'The Key', oil on linen, 50 x 45cm, 2012, collection of MEAM Barcelona
My son Daniel was diagnosed with leukemia when he was four, and we had two desperate years where we battled to save his life. When we finally got him home after his bone marrow transplant, I started this painting, which I had for so long wanted to paint.
He was still very sick and we were unsure if he'd make it through. As it happened, he recovered fully, and the painting (done from life over the following year) evolved as he returned to health. For me, however, the meaning of the painting is still tied up with the alternative outcome. It's both a celebration of his release from medical confinement, and the picture I would have wanted to have if we'd lost him.
I wanted to bring him right up to the picture plane to make the illusion of life, of access, as strong as possible. The key dramatizes the issue of access, with a keyhole in the frame to complete the illusion. Later, I was able to give a copy of the picture to the Childrens' Hospital, and it now hangs at the entrance of the bone marrow ward. Those who enter will probably note the scar on his chest that marks where the Hickman line entered, and understand that this child is like those inside, but an escapee. Maybe it will give them hope.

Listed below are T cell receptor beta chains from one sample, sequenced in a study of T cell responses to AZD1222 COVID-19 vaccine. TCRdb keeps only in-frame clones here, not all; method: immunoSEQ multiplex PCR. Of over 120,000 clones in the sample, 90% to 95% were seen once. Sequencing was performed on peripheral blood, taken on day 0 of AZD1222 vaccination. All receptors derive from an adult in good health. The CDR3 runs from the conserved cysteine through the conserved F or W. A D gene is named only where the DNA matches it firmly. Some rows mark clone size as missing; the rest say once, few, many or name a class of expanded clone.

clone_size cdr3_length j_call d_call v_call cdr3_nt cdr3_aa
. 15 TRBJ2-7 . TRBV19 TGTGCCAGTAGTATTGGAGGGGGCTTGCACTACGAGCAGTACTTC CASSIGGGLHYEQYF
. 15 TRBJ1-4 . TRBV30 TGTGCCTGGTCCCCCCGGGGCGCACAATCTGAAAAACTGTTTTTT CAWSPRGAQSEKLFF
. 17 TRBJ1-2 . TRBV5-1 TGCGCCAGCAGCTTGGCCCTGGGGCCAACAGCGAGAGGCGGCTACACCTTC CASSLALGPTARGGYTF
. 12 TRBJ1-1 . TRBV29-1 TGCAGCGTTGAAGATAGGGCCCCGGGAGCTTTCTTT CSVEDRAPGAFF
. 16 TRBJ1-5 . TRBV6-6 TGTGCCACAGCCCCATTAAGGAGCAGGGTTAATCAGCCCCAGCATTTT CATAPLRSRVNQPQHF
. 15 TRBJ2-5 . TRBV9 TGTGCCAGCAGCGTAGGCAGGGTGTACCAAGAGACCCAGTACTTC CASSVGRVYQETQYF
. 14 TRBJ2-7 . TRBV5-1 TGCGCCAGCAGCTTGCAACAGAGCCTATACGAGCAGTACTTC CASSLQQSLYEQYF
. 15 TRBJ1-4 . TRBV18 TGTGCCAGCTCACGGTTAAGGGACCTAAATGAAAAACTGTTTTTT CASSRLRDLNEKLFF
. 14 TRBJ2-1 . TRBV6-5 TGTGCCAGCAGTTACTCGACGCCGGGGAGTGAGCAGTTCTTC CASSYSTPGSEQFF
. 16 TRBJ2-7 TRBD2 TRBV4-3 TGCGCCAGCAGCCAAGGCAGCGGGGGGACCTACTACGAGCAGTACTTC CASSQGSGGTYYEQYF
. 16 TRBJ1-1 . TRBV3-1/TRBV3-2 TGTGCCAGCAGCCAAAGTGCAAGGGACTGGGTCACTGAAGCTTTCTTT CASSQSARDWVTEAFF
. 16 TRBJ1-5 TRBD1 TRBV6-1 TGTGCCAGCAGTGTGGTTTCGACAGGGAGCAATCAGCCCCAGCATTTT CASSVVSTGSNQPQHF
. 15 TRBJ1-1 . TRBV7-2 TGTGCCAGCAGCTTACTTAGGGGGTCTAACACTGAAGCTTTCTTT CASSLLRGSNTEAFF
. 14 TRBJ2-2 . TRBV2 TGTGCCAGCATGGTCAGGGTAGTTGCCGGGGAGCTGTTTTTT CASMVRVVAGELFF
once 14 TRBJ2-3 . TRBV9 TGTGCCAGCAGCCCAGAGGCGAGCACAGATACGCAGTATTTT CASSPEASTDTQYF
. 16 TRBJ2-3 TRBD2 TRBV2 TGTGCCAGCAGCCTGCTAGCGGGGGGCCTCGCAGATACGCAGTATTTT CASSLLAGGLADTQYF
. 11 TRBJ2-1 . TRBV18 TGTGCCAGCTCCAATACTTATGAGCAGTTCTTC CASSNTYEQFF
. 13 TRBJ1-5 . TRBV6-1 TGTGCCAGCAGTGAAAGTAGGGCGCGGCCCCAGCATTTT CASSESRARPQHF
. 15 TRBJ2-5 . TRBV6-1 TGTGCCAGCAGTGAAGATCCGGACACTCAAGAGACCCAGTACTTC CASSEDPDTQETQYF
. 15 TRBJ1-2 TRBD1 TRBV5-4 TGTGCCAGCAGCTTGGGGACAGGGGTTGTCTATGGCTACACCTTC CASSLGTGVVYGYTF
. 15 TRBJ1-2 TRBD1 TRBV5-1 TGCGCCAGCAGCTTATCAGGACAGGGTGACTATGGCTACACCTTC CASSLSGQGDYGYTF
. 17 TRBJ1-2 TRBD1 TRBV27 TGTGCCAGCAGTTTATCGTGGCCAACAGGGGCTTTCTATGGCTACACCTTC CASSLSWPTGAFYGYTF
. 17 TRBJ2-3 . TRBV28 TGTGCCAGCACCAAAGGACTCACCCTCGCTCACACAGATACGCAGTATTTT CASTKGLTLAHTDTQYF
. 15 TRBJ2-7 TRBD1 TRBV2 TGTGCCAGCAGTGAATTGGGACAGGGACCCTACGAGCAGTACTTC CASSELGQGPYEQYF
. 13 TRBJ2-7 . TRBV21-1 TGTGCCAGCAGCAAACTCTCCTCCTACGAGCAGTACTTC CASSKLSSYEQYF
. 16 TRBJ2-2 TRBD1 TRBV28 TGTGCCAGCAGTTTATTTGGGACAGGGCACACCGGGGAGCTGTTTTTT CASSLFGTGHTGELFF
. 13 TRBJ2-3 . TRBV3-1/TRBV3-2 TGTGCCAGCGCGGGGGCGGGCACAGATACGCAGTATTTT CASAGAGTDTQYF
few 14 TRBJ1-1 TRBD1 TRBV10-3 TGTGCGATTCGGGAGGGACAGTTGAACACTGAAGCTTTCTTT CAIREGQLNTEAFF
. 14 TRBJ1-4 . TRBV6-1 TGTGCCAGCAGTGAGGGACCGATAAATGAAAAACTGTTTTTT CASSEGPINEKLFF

At a public level, at the level of someone ignorant of the back-story, it’s still about access. A boy at the threshold of two worlds, with the promise of access, with a key. That’s what I try to offer in all my paintings.